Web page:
The failure to end illegal immigration vitiates the bill by the Gang of Eight’s own standards. Senators Rubio and Schumer, among others, have been crystal clear (at least in terms of rhetoric) that illegal immigration needs to end and this bill will do that. In and of itself, some “path to citizenship” may be relatively unobjectionable. Legalizing at some point those who broke our nation’s laws but have settled here might be an effective, and perhaps even necessary, policy response. But the moral and civil case for that legalization is far weaker if we have not yet established and put in place a plan that prevents more illegal immigration from happening. That plan might begin with security at the border, but it does not end there. A bill that encourages even more illegal immigration through the combination of a legalization and incomplete enforcement will only heighten the civic, humanitarian, and economic dangers of pervasive illegal immigration.

Meanwhile, this bill would radically expand numerous immigration programs. According to Brad Plumer’s analysis of the Congressional Budget Office report on S. 744, over 36 million legal immigrants would be added to the United States population over the next 20 years if this bill were to become law; that’s over twice the 16.2 million legal immigrants that would be added under current law. Much of this immigration, Plumer has suggested, would be biased toward “low-skill” labor. There has been surprisingly little public discussion about the consequences for the American economy and for American workers of flooding the market with “low-skill” labor.

And then there are this bill’s guest-worker programs, which are highly suspect from both a free-market and an egalitarian perspective. There’s nothing free-market about creating a vast new government bureaucracy to monitor and set wages for temporary workers. Moreover, the free market’s claims to efficiency depend upon competition; a labor market saturated with guest workers — who are, compared to citizens or legal immigrants, far more dependent upon their employers and limited in their employment choices — undermines a free and fair competition for labor.

These legislative shortcomings pose significant problems for the future success of conservative ideas, Republican renewal, and the restoration of American economic growth. A single provision newly added to the immigration bill under Corker-Hoeven — the $1.5 billion “Youth Jobs Fund,” which would have states and local communities help find and fund jobs for young Americans — reveals in miniature how structurally damaging this bill is for the future of conservative success. This provision’s chief sponsor is Senator Bernie Sanders (I., Vt.), who fought for the insertion of this provision in part because of his concerns about the bill’s guest-worker programs.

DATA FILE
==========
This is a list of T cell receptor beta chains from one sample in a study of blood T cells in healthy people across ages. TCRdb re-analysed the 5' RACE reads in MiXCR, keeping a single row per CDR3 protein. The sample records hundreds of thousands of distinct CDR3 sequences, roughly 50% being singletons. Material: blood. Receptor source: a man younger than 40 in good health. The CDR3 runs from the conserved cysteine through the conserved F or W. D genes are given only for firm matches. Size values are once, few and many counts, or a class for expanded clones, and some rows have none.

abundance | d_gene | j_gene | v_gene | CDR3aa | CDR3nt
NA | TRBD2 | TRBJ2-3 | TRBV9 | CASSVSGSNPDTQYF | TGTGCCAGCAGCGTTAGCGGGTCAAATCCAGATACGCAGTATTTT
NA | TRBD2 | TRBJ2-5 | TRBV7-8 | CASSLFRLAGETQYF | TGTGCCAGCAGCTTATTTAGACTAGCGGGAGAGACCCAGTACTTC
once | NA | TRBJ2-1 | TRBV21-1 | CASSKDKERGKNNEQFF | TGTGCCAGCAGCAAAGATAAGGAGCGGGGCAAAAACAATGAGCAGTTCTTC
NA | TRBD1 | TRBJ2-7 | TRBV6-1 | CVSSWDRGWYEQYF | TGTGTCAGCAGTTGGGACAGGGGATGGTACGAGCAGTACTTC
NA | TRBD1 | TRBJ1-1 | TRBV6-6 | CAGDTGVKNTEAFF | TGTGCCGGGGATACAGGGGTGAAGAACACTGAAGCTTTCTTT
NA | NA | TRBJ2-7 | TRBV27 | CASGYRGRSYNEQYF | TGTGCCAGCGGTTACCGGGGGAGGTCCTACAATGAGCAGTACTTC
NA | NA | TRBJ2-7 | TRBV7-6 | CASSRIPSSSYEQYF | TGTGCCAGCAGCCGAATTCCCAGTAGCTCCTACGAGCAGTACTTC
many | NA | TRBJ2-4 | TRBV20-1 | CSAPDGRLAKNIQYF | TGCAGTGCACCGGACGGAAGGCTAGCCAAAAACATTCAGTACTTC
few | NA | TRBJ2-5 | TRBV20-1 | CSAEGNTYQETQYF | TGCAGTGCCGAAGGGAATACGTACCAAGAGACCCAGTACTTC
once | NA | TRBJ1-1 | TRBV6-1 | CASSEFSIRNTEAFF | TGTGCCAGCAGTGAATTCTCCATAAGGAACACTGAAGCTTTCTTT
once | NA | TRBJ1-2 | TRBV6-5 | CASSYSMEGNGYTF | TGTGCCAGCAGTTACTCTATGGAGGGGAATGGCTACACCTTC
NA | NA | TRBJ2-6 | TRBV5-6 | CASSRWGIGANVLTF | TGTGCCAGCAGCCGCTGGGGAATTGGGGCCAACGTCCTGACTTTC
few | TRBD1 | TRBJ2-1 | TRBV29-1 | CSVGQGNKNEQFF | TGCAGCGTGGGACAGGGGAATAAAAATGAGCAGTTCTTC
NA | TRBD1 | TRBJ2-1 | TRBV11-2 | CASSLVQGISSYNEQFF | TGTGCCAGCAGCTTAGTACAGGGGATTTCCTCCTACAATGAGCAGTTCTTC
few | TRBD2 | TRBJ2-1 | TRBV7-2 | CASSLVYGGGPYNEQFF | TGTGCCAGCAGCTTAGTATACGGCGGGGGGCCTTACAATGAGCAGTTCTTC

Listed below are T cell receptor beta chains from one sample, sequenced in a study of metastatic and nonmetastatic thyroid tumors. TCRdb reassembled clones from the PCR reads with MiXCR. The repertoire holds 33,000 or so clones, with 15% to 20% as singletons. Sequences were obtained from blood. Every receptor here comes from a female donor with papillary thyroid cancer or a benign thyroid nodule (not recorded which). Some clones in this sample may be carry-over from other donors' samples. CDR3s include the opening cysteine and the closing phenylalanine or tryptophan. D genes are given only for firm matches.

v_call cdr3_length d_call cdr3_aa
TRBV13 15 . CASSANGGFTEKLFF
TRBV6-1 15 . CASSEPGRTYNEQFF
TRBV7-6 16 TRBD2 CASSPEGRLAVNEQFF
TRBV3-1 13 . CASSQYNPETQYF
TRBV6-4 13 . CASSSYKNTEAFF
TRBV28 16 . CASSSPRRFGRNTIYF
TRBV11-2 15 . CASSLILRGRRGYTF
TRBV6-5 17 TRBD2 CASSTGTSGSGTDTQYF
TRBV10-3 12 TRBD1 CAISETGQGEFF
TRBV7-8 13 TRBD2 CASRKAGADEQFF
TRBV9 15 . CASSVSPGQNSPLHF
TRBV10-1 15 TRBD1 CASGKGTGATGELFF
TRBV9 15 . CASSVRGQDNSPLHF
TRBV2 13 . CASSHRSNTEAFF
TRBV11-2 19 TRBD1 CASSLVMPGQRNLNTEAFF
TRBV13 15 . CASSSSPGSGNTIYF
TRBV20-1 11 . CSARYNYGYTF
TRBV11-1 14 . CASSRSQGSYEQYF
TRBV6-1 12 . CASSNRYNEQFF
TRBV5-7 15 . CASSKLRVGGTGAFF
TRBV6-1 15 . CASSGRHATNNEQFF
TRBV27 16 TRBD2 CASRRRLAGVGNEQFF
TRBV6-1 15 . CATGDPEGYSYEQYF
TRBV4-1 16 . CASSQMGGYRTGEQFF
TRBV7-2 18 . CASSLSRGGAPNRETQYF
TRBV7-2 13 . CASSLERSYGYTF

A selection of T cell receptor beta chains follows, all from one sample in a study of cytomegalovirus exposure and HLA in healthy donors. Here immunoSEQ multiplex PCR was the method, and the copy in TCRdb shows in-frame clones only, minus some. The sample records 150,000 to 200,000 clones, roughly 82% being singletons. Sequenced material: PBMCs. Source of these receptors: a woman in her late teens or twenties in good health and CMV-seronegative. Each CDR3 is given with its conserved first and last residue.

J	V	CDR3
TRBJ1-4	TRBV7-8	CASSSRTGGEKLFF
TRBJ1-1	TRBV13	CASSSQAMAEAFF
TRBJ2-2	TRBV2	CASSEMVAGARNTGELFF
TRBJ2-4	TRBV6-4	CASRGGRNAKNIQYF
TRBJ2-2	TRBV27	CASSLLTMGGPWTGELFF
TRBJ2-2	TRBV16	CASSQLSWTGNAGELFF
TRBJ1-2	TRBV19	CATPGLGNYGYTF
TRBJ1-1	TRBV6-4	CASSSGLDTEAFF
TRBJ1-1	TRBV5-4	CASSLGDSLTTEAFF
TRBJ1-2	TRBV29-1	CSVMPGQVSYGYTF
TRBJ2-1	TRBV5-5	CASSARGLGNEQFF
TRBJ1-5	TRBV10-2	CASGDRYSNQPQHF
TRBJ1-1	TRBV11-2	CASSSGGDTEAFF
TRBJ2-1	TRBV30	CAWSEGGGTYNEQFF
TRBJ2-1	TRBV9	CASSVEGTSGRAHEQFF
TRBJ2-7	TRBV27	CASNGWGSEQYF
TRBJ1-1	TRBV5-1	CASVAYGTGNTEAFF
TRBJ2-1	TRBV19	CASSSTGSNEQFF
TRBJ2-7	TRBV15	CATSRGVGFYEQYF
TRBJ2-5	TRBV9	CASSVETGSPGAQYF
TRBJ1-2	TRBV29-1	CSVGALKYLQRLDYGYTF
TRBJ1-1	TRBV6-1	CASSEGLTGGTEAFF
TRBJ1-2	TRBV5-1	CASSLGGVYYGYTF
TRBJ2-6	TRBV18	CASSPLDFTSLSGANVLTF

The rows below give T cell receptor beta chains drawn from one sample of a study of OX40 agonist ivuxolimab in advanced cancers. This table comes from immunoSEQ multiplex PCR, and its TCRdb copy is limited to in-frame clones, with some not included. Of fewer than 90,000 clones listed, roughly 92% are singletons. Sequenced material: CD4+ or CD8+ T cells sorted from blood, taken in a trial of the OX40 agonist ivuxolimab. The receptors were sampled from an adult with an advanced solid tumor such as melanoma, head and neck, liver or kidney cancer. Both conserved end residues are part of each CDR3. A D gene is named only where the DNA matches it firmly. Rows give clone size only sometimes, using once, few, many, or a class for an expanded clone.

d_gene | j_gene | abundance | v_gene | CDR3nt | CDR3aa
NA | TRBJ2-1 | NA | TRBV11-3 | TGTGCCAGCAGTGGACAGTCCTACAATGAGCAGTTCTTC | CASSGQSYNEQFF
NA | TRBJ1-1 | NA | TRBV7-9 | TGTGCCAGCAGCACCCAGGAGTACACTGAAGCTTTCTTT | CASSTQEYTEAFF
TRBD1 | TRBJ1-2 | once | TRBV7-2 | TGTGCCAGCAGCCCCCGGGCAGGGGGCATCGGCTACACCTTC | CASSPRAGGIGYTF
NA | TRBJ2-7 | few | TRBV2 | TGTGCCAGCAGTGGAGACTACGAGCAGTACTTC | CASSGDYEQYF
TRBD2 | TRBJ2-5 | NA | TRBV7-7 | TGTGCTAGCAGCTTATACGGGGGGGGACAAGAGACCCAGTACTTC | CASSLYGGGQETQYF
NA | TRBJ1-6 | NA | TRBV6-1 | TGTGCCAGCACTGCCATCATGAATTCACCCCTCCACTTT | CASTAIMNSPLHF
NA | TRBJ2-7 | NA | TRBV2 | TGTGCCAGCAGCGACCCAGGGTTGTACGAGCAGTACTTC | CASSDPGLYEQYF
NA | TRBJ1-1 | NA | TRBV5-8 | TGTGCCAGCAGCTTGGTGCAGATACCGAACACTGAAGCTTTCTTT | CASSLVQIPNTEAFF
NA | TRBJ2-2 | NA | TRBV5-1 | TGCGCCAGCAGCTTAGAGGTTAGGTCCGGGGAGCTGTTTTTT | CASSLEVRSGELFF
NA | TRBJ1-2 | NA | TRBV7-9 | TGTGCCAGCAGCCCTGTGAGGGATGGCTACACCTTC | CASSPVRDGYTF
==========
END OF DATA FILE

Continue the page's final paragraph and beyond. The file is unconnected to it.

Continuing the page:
There’s nothing wrong with fighting for jobs for young Americans, and I, for one, find Senator Sanders’s concern for the unemployed and the average worker rather laudable. However, there would likely be many greater job opportunities for young Americans were it not for the pervasive use of illegal immigrants under current law — and S. 744’s emphasis on bringing in even more low-skilled labor (through its immigration preferences, its guest-worker programs, and its failure to end illegal immigration) would likely reduce job opportunities for the young even further.

According to the U.S. Census, the summer employment rate for American teenagers fluctuated within a relatively narrow band based on the economic cycle between 1949 and 1989, even as more young Americans went off to college. By the 1990s, as a new wave of illegal immigration (in part inspired by the Reagan amnesty) hit, that old pattern was broken, and youth employment entered an overall trend of significant decline. No point in the 1990s came near the peaks of teen employment in the 1980s. This trend accelerated after 2000. Between 1948 and 2000, the teenage employment-population ration never fell below 45 percent; since the 2001 recession, it has never been above 45 percent.